Do You Want to Be Your Child's Role Model?

family, parents, role model

Photo by Renrea

I really related to his post over on Momlogic: "I Don't Want to Be My Kid's Role Model."

Because I don't either.


In her post, writer Beth Falkenstein writes:

"I believe people would agree that I'm considerate, hard-working, and like to challenge myself for personal growth... But I'm human, which brings with it a whole host of less-than-divine behavior."

I found myself nodding along, as I read Beth's piece, mostly because the idea of being anyone's role model is completely terrifying. I mean, what the heck do I know? I'm still learning new things every day.

I joke with my own mom all the time and say, "Mom, you really had me fooled when I was a kid. Now that I have my own children, I know how little you and Dad knew when we were growing up." She always nods and laughs.

However, she is still one of role models, because and despite of this.

Still, the idea that anyone is watching my behavior and my actions, especially as a mother, to someday imitate is horrifying. Oh dear... I make bad choices daily! I don't know what I'm doing! I can be such a jerk!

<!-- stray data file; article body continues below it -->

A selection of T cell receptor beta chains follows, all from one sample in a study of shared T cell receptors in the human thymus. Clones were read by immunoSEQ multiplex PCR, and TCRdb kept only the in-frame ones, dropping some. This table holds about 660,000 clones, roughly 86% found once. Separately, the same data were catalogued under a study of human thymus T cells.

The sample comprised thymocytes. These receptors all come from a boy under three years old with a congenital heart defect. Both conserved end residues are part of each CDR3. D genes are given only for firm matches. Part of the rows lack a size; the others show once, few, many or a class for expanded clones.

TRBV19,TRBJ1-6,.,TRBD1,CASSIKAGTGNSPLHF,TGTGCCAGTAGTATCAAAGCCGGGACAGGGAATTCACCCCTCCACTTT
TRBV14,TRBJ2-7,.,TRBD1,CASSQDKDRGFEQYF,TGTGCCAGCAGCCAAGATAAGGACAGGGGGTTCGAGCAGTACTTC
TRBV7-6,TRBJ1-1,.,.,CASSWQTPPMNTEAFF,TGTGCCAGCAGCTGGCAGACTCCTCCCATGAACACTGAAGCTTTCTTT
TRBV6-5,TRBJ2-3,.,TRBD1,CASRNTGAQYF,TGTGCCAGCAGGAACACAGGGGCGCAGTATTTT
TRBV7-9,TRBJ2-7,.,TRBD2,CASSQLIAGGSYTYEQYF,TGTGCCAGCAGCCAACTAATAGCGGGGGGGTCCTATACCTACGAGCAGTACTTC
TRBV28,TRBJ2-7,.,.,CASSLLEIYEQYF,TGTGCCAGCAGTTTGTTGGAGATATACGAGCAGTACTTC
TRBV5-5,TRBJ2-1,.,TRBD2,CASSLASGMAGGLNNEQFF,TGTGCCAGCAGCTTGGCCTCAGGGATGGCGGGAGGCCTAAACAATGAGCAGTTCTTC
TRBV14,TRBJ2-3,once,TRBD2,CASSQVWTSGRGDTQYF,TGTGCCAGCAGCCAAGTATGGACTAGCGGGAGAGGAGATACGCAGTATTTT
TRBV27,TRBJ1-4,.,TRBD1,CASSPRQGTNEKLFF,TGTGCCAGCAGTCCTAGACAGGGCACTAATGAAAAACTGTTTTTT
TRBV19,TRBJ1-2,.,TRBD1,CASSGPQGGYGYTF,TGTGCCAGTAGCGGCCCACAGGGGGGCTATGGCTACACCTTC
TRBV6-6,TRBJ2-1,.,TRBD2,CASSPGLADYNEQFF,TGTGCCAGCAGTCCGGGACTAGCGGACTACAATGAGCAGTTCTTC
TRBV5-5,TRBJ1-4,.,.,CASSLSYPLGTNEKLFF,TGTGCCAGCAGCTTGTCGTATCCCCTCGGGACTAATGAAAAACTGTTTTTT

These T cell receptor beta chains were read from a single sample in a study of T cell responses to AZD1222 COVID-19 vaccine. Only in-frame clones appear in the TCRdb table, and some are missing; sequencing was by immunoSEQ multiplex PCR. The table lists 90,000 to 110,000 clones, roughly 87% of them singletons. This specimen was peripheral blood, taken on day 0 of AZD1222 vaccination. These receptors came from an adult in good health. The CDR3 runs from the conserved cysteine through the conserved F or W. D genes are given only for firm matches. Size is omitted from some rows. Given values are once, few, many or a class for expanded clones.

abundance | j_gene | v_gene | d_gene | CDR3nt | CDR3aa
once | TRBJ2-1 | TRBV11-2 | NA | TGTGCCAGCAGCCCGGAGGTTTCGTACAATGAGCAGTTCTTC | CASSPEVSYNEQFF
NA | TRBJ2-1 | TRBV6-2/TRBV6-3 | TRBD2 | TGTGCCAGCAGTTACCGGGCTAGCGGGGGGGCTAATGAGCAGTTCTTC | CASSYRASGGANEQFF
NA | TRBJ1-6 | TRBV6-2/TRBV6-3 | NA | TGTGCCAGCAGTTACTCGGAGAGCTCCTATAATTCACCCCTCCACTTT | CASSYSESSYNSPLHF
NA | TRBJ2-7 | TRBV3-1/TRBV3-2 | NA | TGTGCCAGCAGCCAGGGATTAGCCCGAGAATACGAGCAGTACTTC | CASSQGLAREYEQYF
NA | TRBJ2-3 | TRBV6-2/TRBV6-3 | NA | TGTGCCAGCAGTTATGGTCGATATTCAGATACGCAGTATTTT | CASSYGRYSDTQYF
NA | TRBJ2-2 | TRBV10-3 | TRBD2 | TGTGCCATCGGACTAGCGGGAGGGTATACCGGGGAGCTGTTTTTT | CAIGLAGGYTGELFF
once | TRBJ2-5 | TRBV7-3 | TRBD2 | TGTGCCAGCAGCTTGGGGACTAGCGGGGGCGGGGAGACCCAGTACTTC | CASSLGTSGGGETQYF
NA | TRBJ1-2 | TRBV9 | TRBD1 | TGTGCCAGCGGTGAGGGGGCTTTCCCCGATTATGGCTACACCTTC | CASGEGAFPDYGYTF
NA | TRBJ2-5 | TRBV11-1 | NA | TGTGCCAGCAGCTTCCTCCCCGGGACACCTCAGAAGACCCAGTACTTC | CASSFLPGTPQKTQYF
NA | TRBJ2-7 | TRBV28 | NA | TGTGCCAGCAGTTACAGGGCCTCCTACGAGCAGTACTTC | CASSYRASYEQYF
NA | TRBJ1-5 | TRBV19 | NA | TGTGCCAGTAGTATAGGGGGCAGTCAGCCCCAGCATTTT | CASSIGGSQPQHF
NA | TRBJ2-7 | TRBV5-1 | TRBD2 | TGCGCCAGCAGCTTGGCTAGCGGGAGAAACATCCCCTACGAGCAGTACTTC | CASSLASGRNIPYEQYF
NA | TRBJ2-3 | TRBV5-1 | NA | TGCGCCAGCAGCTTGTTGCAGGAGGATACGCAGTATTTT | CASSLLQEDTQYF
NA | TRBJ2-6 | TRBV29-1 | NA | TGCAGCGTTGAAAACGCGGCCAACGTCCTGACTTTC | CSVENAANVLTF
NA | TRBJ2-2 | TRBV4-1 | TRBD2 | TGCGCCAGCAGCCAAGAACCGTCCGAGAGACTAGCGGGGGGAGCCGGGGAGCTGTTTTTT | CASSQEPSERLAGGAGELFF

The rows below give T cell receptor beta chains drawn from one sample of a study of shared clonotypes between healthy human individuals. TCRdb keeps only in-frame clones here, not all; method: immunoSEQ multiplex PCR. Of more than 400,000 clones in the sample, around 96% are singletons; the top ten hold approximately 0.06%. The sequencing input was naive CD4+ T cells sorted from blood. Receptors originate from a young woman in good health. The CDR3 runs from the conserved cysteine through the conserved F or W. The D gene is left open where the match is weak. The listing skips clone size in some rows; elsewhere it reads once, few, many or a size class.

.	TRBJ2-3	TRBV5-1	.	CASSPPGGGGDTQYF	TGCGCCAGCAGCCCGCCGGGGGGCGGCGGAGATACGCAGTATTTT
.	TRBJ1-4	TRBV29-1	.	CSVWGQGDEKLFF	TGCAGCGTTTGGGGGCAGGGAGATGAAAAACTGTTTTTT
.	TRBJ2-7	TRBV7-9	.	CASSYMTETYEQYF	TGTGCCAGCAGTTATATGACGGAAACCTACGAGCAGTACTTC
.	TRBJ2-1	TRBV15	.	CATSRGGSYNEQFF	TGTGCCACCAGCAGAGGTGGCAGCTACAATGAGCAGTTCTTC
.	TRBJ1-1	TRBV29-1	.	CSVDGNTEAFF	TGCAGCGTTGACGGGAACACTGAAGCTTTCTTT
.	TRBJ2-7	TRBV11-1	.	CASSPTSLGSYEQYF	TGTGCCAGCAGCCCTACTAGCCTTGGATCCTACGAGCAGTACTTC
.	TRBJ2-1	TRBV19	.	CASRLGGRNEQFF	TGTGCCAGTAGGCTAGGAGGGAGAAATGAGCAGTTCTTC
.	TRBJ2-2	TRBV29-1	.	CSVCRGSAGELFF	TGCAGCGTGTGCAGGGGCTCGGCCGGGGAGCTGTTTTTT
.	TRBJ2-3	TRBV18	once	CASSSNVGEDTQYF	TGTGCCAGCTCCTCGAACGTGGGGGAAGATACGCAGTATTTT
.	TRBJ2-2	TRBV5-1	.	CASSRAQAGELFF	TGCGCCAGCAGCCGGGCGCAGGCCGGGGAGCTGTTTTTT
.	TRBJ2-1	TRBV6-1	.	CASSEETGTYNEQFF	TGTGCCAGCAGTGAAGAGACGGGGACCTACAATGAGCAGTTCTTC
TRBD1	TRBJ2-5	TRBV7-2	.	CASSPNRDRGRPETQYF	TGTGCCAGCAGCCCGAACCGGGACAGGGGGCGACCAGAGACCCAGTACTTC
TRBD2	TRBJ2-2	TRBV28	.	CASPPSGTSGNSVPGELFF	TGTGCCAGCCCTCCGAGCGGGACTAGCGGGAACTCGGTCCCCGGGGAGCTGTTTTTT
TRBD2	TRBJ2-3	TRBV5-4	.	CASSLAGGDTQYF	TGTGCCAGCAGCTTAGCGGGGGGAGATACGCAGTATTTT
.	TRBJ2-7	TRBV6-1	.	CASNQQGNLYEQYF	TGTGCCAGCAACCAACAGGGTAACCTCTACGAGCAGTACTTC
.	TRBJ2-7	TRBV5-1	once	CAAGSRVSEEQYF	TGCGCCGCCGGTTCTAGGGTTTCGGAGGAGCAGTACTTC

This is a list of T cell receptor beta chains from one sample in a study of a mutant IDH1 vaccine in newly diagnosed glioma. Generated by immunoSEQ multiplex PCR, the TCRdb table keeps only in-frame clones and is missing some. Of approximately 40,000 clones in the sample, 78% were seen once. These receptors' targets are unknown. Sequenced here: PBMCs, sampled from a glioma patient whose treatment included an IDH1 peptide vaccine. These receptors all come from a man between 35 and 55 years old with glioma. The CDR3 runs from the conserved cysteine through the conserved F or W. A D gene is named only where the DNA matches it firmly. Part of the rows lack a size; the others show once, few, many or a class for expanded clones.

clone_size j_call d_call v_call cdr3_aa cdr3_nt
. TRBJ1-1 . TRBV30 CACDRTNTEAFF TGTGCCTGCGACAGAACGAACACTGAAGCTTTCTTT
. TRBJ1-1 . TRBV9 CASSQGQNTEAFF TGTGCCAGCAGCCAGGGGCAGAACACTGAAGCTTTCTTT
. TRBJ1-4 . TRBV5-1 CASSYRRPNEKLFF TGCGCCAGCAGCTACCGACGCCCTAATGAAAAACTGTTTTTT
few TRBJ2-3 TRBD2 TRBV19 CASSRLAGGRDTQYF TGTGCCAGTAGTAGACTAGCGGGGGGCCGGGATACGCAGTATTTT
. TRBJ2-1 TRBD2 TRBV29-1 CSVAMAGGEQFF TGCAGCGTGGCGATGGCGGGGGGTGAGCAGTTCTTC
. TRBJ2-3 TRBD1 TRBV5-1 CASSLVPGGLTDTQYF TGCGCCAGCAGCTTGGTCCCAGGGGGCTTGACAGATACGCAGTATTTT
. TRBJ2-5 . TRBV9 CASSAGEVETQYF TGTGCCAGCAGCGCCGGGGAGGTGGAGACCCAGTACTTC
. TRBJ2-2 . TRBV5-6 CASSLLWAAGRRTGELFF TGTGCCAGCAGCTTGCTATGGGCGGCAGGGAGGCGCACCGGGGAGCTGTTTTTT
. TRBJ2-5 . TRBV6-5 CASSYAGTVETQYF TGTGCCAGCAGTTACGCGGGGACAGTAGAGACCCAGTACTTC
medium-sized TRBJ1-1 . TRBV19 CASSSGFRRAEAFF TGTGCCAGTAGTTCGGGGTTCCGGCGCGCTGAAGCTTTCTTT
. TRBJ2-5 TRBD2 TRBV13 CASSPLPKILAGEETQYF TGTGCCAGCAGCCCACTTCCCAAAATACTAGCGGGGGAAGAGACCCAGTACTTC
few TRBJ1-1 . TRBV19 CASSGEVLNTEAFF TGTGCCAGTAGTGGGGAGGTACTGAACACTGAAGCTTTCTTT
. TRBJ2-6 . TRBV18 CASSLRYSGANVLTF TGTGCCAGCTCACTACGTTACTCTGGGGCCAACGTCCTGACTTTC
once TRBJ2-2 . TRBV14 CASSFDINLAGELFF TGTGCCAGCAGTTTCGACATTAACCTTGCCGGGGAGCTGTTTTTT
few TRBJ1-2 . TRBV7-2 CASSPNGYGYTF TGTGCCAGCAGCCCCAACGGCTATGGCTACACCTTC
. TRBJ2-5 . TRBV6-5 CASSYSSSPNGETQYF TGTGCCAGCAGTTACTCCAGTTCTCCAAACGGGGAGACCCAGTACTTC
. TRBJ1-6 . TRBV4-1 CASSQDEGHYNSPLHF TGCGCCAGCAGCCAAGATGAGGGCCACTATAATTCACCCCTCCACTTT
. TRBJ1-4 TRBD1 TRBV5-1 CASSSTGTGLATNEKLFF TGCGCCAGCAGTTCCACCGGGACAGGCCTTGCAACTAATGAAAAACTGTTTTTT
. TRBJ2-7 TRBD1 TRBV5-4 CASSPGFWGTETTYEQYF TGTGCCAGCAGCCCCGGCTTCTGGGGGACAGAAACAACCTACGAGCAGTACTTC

Don't get me wrong. By no means do I think any mother should strive for perfection. And I strongly believe that mothers should allow their kids to see their failures from time to time. Because they're going to face failures in their own lives too, and being able to deal with failure is an important skill.

However, I don't want anyone to have to relive my mistakes and failures. Like Beth, I hope my kids can learn from my downfalls, not imitate them. And I hope my kids will pick the best traits from all the "role models" in their lives: from their dad, their grandparents, family members, teachers, and even their friends.

No one person can be a proper role model for another person, and I don't strive to be the sole role model for anyone. But I do hope my kids can take what they like and what works, and leave the rest — because, no doubt, they will have their own set of personal challenges that will be completely their own, outside and separately from me, and I hope they'll have lots of people to look to for help when my experiences don't line up to theirs.

So, no, I don't want to be my kid's role model, but I do hope I can be one of them.

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